Super Mario Bros.
Super Mario Bros. is the first release in the Super Mario series and is the successor to the 1983 arcade game, Mario Bros. Designed by Shigeru Miyamoto and Takashi Tezuka as part of Nintendo R&D4 which was later renamed to Nintendo EAD at the end of the Nintendo Entertainment System lifecycle and development started on the Super Nintendo.
Super Mario Bros. is a side scrolling platform game that was the first of it’s kind. With that in mind Nintendo designed the first level, World 1-1 to serve as a tutorial for first-time video gamers on the basic mechanics of platform gameplay. The game is praised on its precise controls and is frequently cited as one of the greatest video games of all time.
Players control Mario, or his brother Luigi in the multiplayer mode, as they travel the Mushroom Kingdom to rescue Princess Toadstool from Bowser. They must traverse side-scrolling stages while avoiding hazards such as enemies and pits with the aid of power-ups such as the Super Mushroom, Fire Flower, and Starman.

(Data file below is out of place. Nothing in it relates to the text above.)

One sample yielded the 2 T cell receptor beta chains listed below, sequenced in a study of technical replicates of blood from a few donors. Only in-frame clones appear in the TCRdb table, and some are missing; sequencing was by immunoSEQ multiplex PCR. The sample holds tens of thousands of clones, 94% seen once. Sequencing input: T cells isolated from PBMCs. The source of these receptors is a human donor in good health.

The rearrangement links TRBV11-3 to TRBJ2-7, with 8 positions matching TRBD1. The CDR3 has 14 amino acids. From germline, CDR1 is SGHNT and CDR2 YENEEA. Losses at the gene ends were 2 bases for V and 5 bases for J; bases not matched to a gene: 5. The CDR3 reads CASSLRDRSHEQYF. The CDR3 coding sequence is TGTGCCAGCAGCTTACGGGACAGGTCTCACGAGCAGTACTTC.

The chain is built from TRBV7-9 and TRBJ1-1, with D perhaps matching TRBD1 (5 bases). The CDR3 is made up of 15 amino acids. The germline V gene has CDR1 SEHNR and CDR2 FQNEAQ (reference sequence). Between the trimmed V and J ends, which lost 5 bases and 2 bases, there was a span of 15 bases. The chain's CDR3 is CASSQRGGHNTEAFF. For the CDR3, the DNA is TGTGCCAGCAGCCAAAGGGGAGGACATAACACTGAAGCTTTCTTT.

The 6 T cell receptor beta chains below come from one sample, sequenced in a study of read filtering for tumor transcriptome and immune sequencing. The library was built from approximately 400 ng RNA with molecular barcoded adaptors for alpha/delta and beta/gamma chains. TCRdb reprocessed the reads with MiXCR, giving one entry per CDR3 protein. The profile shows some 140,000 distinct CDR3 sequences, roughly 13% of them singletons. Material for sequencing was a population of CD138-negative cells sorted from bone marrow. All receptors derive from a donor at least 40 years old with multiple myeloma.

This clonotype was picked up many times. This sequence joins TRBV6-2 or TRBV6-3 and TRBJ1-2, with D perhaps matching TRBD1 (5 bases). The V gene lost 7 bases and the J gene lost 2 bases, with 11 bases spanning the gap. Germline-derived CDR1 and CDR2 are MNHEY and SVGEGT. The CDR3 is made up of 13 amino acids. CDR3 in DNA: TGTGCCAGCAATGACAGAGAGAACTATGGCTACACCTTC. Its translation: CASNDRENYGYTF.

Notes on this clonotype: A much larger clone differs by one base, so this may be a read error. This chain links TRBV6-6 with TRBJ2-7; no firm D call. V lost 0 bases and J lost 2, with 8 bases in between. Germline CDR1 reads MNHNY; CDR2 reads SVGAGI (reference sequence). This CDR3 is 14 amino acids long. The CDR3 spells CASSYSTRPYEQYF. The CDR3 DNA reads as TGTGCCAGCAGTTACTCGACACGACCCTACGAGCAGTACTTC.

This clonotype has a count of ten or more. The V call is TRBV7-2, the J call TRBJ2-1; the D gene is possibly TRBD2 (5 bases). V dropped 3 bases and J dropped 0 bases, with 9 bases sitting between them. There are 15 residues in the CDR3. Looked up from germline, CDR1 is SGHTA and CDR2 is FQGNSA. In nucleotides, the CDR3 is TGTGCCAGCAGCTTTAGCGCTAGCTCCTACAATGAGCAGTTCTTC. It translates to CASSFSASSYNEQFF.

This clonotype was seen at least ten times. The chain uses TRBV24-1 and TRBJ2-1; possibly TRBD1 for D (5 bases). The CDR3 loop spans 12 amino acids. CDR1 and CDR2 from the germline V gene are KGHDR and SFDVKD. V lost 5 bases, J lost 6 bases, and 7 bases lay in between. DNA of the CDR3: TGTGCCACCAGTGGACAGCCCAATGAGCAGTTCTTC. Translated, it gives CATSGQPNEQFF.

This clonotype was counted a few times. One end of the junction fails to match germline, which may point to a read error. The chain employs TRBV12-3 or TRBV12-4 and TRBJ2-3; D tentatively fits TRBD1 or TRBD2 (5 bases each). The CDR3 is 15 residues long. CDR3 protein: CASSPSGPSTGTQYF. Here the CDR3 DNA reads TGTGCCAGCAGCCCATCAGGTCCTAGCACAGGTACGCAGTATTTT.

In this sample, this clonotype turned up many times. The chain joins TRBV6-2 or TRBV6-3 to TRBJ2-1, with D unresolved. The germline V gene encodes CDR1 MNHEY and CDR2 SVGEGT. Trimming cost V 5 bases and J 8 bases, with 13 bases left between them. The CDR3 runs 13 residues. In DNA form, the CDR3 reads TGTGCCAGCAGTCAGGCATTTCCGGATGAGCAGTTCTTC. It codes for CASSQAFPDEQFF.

It would go on to become one of the bestselling games of all time, with more than 40 million physical copies sold. It is credited alongside the Nintendo Entertainment System as one of the key factors in reviving the video game industry after the video game crash of 1983 and helped popularize the side-scrolling platform game genre. Koji Kondo’s soundtrack is one of the earliest and most popular in video games, making music into a centerpiece of game design. The game inspired an expansive franchise including a long-running game series, an animated television series, and a feature film.
|Successor||Super Mario Bros. 2|
|Platform(s)||Nintendo Entertainment System|
|Release||JP: September 13, 1985|
NA: October 18, 1985
EU: May 15, 1987
Super Nintendo (Mario All-Stars Compilation) –1993
Game Boy Color -1999
Game Boy Advance -2004
Nintendo 3DS -2012
Wii U -2013
Nintendo Switch (Online Service) -2018
NES Works - Super Mario World
|Hiroshi Yamauchi||Executive Producer|
|Takashi Tezuka||Assistant Director
Nintendo Entertainment System (North American release)
Famicom (Japanese release)